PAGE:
DEEP is excited to be getting back to our new normal consistent with the direction of Governor Lamont and as a result of the rapidly improving COVID-19 situation in Connecticut. Starting no later than June 1, all customer facing services will resume normal business operations. For detailed information for what this means at DEEP and for the public we serve, visit our "New Normal" website: DEEP New Normal Information

Habitat Management at Wildlife Management Areas and State Forests

The mission of the DEEP Wildlife Division is to advance the conservation, use, and appreciation of Connecticut’s wildlife resources. The Division’s Habitat Management Program supports this mission by managing for a diversity of habitats for Connecticut's wildlife species on our system of 109 state-owned wildlife management areas (WMAs), as well as state forests and other state and private lands. These lands also support wildlife-based recreation, including hunting, fishing, trapping, and wildlife viewing and the Habitat Program is responsible for managing and maintaining these areas to support that use. A range of techniques are used to manage wildlife habitat, including forest harvests, mulching and mowing, prescribed burning, invasive plant control, and open marsh water management.

On-going Habitat Management Projects at WMAs

Zemko Pond Wildlife Management Area, Salem

Image of the sign at Zemko Pond Wildlife Management AreaThe Wildlife Division will be implementing forest habitat management activities at Zemko Pond Wildlife Management Area (WMA) in Salem, CT starting on August 24, 2020. The habitat management project will involve the removal of selected trees over a 28-acre area in the interior of the 464-acre WMA. Roughly 22-acres of the project site will be managed to create and enhance young forest habitat and conditions for associated young forest-dependent wildlife species. Historically, natural disturbances and agricultural abandonment helped sustain young forest habitat and its associated species. As our forests have matured, habitat for young forest-dependent wildlife has declined. In the absence of natural disturbances, like fires or flooding, natural resource managers use forest management techniques to initiate disturbance and facilitate vegetation changes which will be suitable for wildlife species that rely on young, seedling and sapling-stage forest. The State Wildlife Action Plan identifies over 50-species of Greatest Conservation Need which require this successional stage of habitat. These species include the American woodcock, eastern towhee, New England cottontail, prairie warbler, brown thrasher, and field sparrow. The Wildlife Division, in cooperation with other partners, has joined the Young Forest Habitat Initiative to help restore these important habitats.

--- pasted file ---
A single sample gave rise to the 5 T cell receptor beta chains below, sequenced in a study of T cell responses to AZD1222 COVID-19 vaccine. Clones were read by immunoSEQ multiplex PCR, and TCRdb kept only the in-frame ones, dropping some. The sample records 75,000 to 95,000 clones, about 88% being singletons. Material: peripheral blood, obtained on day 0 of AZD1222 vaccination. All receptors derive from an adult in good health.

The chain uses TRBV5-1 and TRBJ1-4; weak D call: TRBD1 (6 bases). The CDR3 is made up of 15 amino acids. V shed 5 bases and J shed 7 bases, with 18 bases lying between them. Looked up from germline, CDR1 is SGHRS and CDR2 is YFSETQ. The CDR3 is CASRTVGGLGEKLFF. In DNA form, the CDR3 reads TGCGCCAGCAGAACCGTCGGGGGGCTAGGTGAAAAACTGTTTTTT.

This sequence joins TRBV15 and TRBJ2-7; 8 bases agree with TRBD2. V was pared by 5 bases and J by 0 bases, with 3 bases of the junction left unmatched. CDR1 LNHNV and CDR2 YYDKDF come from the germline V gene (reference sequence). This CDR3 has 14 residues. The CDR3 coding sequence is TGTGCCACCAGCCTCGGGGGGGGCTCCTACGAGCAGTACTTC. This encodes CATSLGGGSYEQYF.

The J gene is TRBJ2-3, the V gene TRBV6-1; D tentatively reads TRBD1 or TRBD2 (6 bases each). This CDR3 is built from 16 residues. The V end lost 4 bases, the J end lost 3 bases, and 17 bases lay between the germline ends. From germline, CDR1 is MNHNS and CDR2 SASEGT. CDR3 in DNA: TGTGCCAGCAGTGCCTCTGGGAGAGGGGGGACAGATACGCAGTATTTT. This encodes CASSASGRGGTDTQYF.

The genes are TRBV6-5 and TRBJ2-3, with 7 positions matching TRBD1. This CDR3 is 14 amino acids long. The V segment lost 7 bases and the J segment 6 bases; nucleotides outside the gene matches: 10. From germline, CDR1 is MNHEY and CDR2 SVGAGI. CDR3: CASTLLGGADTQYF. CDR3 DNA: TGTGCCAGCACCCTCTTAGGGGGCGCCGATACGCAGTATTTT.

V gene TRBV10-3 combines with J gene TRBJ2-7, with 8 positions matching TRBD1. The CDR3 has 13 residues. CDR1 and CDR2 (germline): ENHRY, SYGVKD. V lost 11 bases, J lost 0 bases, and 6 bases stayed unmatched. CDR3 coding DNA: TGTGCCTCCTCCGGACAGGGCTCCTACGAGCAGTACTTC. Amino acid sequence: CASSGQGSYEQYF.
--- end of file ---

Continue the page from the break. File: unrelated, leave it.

The remaining 6-acres of project site are being managed to facilitate safety from hazard trees, long-term maintenance, and efficient growth adjacent to the DEEP Access Road, which also serves as a popular walking path.

DEEP will be putting up signs at the site to inform the public of this ongoing activity. Portions of the WMA in the immediate area of the management activities will be effectively closed for the duration of the project to facilitate public safety while tree felling and heavy equipment operation are ongoing in the area. DEEP will be overseeing the harvest every few days to ensure compliance with the contract, Best Management Practices, and applicable safety standards. We expect this vegetation management project will significantly increase habitat use by young forest-dependent species which are increasingly rare on our landscape.

Map of the Project

Related Resources

Connecticut's Young Forest Habitat Initiative
The Wildlife Division, in cooperation with other partners, has initiated the Young Forest Habitat Initiative to help restore important habitats. Projects associated with this initiative include: 1) New England Cottontail Restoration; 2) Shrubland Bird Monitoring; and 3) American Woodcock Habitat Use and Survival.

Managing Grasslands, Shrublands, and Young Forest Habitats for Wildlife: A Guide for the Northeast

Managing Forests for Trees and Birds in Connecticut ( A publication by Audubon Connecticut)

Benefits of Clearcuts Brochure

Content last updated February 11, 2021.